Graduation Year


Document Type




Degree Name

Doctor of Philosophy (Ph.D.)

Degree Granting Department

Electrical Engineering

Major Professor

Huseyin Arslan, Ph.D.

Committee Member

Richard D. Gitlin, Sc.D.

Committee Member

Nasir Ghani, Ph.D.

Committee Member

Yao Liu, Ph.D.

Committee Member

Erdem Bala, Ph.D.


Artificial noise, asymmetric pulse shaping, OFDM, PAPR reduction, sidelobe suppression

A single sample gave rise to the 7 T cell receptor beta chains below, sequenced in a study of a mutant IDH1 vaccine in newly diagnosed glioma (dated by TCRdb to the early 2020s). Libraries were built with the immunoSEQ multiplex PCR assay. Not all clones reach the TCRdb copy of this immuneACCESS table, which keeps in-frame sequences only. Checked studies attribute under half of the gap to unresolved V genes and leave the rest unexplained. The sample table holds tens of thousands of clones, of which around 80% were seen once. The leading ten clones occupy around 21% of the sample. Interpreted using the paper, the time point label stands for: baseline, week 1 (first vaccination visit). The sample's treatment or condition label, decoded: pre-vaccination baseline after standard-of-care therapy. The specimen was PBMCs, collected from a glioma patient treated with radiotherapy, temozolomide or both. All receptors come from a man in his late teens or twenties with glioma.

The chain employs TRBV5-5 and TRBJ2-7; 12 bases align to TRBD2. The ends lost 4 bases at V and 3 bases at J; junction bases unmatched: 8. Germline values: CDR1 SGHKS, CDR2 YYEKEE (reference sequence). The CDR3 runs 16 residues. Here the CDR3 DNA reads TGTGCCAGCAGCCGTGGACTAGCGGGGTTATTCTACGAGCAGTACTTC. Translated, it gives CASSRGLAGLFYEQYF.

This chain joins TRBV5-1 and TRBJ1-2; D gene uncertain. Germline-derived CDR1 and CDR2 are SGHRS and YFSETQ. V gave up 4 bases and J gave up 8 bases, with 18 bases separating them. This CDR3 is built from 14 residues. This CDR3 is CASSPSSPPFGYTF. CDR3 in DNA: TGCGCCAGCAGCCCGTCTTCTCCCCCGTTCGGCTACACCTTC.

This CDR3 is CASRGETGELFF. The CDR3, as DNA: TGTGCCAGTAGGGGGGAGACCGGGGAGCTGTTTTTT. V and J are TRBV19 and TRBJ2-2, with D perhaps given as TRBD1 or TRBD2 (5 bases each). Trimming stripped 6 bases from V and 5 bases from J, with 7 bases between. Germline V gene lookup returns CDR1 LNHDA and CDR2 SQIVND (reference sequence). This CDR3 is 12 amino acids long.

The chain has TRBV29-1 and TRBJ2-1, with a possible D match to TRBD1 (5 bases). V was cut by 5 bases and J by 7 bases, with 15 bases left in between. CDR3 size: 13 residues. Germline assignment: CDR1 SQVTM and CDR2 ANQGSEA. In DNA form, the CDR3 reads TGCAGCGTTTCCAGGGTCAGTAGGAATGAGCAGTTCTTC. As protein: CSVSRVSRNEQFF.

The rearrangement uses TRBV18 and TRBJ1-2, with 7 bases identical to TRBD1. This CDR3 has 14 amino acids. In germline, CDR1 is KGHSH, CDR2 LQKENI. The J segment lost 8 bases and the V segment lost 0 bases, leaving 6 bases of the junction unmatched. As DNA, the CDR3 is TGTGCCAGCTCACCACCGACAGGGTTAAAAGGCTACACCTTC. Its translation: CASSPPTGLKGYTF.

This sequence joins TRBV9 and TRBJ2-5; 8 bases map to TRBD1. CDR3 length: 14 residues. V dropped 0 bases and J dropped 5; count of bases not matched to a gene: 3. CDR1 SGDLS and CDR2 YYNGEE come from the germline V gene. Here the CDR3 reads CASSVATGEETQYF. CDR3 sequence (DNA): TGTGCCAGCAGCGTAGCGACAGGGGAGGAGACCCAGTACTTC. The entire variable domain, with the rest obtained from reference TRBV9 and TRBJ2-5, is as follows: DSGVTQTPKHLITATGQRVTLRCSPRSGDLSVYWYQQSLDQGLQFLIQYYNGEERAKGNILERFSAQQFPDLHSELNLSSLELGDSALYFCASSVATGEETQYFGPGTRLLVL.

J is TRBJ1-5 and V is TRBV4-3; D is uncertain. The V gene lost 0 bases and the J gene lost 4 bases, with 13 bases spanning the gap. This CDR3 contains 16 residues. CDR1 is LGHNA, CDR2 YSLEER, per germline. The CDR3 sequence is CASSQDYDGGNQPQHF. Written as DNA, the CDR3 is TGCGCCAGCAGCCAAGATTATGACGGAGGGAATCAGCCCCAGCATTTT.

Constantly increasing demand for wireless communications in various applications has always led to new ways of modulating the radio frequency (RF) carrier signal by advancing waveform structure throughout generations. Although communication data rates are limited by the theoretical capacity, specific signaling designs for the signal that experiences natural and artificial effects in the transmission medium such as multipath fading channel, hardware impairments and multiuser environment promised better solutions in providing improved wireless access to various type of users and networks. Besides communication capacity, broadcasting nature of radio signals poses the information security as another main concern in wireless communications. In this dissertation, new advanced methods for improving signal statistics in multiple domains are studied. Instead of focusing on a single aspect, the waveform design approaches studied in this dissertation tackle with improving the orthogonal frequency-division multiplexing (OFDM)-based signaling in multiple perspectives such as out-of-band (OOB) emission reduction, peak-to-average-power ratio (PAPR) reduction, and secure transmission with minimum or no eect at the receiver side. Various concepts are coherently exploited while achieving aforementioned goals with minimal cost such as unexplored spaces in the signal space like (CP), guard band, multipath fading; multivariate nature of the multicarrier signals; time spreading and location uniqueness of the wireless channels. The proposed techniques are analyzed theoretically and performance results are presented including related previous works in the literature. It is worth noting that the methods presented in the dissertation can be easily applicable to conventional OFDM systems thanks to having no or minimal change in the receiver structure.